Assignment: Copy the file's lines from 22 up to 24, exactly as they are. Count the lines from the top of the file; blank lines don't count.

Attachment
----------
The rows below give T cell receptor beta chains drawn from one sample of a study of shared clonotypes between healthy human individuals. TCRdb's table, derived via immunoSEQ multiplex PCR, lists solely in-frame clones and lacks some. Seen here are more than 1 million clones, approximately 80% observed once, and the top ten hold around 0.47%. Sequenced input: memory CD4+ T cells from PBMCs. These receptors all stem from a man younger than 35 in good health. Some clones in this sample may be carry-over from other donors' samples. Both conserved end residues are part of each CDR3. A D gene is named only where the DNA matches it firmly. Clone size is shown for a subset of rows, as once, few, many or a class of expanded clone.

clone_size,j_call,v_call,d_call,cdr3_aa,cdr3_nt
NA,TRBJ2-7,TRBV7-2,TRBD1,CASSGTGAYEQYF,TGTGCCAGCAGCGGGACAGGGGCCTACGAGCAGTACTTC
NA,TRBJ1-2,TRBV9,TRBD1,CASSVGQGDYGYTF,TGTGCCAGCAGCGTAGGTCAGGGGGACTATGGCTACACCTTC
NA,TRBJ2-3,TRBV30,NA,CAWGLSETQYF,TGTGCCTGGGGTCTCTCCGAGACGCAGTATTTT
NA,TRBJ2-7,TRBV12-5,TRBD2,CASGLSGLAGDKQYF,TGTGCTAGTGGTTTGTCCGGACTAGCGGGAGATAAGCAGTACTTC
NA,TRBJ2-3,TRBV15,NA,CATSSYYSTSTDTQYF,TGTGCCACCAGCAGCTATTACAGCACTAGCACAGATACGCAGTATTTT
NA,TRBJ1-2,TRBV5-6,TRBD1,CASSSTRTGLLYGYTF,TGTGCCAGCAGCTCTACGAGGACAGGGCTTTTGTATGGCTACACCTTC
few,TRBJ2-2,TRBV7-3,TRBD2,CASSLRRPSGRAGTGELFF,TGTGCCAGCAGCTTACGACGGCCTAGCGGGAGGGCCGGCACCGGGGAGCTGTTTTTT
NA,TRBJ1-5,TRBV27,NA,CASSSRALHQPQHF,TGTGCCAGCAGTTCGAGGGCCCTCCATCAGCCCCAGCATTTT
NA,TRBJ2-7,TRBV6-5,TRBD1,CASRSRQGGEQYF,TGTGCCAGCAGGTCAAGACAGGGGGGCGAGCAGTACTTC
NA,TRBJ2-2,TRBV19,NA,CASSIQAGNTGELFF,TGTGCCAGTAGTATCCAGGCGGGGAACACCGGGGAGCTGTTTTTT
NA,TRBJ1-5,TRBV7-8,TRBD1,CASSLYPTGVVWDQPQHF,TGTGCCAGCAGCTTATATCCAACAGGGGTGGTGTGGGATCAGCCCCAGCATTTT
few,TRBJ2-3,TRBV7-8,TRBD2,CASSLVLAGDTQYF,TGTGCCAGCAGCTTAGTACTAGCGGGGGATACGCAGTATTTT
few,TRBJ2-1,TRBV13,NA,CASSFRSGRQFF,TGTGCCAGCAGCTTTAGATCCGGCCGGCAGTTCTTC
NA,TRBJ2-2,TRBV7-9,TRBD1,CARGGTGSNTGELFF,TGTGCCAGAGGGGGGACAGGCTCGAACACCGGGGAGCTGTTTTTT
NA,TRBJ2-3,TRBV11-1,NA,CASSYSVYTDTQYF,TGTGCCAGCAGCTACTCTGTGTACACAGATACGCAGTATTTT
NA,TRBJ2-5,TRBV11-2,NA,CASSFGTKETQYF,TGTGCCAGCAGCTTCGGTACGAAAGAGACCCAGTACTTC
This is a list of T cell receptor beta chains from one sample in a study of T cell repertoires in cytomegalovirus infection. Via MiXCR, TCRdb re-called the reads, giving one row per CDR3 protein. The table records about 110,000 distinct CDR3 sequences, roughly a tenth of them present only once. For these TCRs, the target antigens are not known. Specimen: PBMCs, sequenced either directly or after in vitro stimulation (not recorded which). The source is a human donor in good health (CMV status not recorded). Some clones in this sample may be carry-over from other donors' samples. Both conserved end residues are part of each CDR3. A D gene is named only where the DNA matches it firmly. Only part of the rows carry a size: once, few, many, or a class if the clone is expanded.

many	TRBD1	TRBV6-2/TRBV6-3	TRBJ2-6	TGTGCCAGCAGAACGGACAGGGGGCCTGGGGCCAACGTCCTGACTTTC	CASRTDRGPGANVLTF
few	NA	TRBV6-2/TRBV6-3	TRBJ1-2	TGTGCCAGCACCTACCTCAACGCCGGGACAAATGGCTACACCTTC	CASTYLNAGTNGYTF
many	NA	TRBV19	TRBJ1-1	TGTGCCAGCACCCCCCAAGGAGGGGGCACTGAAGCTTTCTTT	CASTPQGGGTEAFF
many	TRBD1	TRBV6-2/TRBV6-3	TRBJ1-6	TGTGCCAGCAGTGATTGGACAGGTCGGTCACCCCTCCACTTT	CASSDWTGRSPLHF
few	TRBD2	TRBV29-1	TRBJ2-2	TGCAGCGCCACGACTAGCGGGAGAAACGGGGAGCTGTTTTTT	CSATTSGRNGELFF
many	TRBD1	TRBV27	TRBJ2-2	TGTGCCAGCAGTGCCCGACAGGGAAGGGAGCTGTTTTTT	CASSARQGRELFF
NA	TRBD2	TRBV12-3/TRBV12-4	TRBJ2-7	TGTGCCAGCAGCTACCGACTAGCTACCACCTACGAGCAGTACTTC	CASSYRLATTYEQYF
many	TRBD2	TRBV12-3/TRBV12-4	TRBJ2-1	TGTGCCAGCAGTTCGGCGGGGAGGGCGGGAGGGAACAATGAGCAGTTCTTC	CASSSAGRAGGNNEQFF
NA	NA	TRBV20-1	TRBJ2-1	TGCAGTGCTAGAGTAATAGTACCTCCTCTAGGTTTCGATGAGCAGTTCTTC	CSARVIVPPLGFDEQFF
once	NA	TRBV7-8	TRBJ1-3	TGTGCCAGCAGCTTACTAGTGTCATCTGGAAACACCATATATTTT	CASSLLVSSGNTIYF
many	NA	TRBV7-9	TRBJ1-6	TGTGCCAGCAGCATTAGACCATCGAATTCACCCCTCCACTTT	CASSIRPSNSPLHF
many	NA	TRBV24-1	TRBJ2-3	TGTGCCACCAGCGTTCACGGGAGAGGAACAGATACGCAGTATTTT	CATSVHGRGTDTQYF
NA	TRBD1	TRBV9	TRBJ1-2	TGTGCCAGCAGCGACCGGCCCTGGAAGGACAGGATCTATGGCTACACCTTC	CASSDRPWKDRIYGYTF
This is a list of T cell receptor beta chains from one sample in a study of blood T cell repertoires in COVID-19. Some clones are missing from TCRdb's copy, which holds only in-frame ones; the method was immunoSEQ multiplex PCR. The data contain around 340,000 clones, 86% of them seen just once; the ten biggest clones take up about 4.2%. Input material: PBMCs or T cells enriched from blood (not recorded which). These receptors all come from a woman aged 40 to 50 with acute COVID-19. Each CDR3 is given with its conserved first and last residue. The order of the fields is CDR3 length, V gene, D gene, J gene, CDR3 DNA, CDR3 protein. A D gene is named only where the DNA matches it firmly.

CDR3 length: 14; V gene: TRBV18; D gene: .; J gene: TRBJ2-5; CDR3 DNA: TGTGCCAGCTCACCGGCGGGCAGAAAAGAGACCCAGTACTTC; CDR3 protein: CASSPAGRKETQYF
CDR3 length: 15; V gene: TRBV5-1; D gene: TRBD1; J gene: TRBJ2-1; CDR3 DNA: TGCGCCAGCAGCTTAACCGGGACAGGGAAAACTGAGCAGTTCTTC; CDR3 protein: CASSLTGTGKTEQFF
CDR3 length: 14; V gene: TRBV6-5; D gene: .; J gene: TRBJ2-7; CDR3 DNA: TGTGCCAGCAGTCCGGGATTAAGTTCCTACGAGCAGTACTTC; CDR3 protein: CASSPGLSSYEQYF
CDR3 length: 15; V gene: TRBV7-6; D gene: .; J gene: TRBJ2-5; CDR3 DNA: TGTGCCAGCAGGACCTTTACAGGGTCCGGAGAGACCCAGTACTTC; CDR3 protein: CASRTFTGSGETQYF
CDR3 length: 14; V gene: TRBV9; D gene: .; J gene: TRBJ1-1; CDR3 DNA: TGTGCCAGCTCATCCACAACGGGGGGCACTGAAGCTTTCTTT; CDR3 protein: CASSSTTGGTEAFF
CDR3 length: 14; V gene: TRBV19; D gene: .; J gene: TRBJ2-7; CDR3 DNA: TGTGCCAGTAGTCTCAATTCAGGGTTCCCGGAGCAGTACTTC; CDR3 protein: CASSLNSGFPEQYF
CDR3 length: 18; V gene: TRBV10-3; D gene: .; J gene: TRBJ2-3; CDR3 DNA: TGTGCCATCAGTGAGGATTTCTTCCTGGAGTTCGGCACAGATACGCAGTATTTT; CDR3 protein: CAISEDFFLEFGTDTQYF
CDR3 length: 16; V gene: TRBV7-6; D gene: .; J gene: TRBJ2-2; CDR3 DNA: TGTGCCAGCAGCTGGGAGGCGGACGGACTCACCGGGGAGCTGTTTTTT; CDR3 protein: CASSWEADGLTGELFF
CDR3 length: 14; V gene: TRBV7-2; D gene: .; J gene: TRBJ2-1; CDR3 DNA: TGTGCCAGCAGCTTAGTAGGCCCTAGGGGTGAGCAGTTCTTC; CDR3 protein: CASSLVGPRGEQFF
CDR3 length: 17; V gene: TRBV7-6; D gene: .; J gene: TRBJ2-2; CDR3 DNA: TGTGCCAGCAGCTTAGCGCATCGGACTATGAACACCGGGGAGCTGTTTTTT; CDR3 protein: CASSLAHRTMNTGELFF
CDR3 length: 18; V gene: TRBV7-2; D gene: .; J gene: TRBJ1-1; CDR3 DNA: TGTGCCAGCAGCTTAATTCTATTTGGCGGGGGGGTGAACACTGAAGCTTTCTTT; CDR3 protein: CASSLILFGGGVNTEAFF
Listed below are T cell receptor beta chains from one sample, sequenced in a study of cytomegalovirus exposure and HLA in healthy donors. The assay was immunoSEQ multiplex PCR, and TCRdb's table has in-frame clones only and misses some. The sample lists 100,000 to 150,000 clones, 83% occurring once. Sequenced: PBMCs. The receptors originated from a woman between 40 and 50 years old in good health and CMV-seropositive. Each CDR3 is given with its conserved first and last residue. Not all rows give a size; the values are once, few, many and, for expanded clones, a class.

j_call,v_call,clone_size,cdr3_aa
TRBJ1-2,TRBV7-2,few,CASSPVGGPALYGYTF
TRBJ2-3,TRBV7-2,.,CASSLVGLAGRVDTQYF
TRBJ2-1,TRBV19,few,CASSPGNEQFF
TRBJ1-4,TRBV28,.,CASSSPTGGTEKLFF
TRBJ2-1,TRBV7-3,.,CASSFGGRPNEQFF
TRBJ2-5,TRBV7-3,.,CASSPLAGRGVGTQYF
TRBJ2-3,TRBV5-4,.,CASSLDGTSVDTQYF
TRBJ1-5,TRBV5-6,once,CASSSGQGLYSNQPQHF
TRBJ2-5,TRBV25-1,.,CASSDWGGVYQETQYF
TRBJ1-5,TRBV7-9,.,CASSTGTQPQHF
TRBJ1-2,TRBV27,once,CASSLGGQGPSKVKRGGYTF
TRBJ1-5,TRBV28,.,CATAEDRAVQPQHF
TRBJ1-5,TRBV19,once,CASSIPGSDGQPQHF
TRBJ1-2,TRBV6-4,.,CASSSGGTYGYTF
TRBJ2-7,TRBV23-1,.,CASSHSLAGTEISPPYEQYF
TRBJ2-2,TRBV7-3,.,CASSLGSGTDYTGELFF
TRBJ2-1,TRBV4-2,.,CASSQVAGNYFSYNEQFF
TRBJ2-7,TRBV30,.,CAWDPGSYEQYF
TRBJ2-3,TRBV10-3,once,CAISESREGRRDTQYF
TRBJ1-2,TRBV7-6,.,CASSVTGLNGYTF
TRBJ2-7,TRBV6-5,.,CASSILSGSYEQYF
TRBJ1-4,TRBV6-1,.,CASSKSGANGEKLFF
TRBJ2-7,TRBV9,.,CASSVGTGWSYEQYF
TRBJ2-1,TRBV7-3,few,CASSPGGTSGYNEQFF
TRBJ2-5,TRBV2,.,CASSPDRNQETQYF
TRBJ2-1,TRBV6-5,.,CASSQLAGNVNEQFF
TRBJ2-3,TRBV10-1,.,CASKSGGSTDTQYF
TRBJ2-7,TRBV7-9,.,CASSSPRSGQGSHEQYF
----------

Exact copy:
many	NA	TRBV19	TRBJ1-1	TGTGCCAGCACCCCCCAAGGAGGGGGCACTGAAGCTTTCTTT	CASTPQGGGTEAFF
many	TRBD1	TRBV6-2/TRBV6-3	TRBJ1-6	TGTGCCAGCAGTGATTGGACAGGTCGGTCACCCCTCCACTTT	CASSDWTGRSPLHF
few	TRBD2	TRBV29-1	TRBJ2-2	TGCAGCGCCACGACTAGCGGGAGAAACGGGGAGCTGTTTTTT	CSATTSGRNGELFF